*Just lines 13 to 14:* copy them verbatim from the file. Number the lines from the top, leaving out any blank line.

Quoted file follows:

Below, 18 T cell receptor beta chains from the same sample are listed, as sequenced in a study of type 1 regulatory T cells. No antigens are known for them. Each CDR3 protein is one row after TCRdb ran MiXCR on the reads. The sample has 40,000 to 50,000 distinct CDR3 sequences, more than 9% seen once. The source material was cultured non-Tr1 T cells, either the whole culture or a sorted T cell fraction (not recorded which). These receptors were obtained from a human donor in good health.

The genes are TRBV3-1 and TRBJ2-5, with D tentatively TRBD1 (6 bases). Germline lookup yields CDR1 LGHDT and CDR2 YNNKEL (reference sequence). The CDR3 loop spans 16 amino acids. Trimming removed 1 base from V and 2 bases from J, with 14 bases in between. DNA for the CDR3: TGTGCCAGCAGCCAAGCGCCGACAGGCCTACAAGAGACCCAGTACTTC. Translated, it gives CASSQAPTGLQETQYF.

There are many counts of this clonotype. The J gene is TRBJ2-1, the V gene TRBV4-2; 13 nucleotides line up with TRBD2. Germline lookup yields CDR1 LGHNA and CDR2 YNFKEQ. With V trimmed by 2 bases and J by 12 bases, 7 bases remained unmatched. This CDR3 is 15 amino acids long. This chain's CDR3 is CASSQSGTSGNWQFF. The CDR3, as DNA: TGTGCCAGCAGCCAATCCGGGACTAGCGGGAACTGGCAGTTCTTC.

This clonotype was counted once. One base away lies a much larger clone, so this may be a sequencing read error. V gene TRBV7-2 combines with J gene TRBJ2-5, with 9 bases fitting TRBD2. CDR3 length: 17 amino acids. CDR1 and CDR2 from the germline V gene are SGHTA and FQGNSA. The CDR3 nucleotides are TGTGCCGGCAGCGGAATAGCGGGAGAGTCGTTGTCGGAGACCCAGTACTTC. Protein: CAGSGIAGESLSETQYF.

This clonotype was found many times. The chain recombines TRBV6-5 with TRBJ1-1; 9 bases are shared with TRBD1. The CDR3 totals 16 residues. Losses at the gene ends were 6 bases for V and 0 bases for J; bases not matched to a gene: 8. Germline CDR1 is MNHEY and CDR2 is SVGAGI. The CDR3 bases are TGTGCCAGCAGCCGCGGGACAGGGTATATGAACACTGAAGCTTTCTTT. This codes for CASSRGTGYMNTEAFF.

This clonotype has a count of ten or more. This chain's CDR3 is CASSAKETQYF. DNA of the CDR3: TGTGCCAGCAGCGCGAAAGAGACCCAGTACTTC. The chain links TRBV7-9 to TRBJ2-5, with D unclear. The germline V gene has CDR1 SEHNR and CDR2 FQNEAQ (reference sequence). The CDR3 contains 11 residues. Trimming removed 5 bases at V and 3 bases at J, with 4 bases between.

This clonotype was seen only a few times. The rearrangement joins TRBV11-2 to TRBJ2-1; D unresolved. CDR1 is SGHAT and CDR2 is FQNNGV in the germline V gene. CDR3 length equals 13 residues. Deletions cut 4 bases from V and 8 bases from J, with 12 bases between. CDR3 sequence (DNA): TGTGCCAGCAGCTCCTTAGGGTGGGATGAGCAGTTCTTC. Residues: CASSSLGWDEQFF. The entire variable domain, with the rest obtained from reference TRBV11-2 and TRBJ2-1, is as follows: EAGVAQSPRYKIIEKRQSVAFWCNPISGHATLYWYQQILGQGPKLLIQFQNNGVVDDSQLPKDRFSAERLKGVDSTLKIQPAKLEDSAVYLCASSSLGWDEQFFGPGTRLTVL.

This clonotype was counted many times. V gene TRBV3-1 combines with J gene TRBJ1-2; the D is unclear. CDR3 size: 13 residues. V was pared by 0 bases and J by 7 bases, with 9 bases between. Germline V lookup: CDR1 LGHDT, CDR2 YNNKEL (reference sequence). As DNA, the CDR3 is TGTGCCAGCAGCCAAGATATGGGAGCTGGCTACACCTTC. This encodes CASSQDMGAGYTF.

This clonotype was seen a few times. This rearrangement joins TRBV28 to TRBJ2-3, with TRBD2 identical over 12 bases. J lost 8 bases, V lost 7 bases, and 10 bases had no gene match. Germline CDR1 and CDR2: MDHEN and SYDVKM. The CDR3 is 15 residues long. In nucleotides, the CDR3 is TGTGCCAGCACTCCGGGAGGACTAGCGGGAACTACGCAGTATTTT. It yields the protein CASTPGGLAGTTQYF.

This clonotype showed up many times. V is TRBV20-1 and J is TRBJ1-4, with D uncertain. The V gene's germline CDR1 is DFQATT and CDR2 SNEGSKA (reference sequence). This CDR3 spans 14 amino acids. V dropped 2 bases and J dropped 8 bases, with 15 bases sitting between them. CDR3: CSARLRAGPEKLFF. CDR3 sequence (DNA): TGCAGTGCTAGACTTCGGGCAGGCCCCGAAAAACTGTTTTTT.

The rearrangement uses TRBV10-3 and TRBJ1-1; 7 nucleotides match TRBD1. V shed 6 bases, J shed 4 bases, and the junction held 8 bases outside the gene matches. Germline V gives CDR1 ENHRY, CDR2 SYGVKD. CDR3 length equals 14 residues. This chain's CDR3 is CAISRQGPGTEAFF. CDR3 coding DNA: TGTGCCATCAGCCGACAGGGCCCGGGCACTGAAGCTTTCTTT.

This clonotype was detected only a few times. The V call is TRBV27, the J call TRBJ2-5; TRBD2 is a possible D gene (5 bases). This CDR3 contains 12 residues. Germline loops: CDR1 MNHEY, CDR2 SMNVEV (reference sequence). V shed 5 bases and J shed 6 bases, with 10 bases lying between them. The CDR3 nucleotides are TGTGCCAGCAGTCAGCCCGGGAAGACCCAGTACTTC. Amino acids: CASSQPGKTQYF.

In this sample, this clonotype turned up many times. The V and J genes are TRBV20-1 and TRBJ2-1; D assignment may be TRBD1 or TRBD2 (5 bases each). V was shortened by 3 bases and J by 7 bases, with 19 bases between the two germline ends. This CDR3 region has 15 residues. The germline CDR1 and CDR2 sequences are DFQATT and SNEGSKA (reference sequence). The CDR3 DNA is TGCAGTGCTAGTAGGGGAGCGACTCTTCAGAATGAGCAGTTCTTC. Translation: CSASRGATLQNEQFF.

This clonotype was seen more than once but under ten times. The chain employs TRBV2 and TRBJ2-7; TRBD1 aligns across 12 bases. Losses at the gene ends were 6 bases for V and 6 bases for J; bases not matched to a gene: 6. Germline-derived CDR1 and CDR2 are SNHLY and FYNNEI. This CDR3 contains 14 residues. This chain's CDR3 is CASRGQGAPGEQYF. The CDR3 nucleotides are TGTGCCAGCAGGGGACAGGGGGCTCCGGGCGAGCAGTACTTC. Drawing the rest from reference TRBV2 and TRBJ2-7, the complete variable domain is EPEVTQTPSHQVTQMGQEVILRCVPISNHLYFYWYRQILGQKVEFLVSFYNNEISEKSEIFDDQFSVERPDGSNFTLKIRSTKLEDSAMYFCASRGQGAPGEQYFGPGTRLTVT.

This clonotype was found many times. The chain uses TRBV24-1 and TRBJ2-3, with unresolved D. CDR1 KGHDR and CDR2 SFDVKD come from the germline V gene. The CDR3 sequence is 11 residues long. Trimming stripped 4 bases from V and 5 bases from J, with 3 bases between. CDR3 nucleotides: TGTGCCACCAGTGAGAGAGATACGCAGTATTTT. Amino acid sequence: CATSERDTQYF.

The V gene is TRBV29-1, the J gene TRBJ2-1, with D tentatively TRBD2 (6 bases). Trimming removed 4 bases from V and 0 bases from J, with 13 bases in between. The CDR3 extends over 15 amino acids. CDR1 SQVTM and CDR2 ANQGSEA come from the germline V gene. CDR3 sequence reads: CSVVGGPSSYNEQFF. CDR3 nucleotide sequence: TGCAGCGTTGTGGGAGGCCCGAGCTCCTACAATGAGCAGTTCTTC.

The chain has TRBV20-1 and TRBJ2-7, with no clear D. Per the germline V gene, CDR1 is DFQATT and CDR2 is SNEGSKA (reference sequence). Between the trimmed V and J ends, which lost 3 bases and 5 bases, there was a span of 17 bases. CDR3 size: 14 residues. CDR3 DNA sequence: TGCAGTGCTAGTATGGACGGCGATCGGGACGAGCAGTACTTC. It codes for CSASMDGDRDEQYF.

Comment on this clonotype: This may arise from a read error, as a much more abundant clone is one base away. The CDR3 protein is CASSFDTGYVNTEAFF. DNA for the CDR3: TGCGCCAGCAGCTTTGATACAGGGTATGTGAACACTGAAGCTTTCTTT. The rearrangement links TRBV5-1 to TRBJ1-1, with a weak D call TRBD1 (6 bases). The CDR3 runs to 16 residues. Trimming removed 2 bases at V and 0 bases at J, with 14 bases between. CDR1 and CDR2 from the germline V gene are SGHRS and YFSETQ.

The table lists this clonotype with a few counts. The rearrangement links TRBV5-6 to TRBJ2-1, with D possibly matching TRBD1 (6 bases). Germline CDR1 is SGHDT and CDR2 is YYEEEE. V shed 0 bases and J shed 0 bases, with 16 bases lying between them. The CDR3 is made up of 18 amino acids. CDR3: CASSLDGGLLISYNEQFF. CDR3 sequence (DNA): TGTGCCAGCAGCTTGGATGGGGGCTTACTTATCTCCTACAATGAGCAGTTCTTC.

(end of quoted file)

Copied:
In this sample, this clonotype turned up many times. The V and J genes are TRBV20-1 and TRBJ2-1; D assignment may be TRBD1 or TRBD2 (5 bases each). V was shortened by 3 bases and J by 7 bases, with 19 bases between the two germline ends. This CDR3 region has 15 residues. The germline CDR1 and CDR2 sequences are DFQATT and SNEGSKA (reference sequence). The CDR3 DNA is TGCAGTGCTAGTAGGGGAGCGACTCTTCAGAATGAGCAGTTCTTC. Translation: CSASRGATLQNEQFF.

This clonotype was seen more than once but under ten times. The chain employs TRBV2 and TRBJ2-7; TRBD1 aligns across 12 bases. Losses at the gene ends were 6 bases for V and 6 bases for J; bases not matched to a gene: 6. Germline-derived CDR1 and CDR2 are SNHLY and FYNNEI. This CDR3 contains 14 residues. This chain's CDR3 is CASRGQGAPGEQYF. The CDR3 nucleotides are TGTGCCAGCAGGGGACAGGGGGCTCCGGGCGAGCAGTACTTC. Drawing the rest from reference TRBV2 and TRBJ2-7, the complete variable domain is EPEVTQTPSHQVTQMGQEVILRCVPISNHLYFYWYRQILGQKVEFLVSFYNNEISEKSEIFDDQFSVERPDGSNFTLKIRSTKLEDSAMYFCASRGQGAPGEQYFGPGTRLTVT.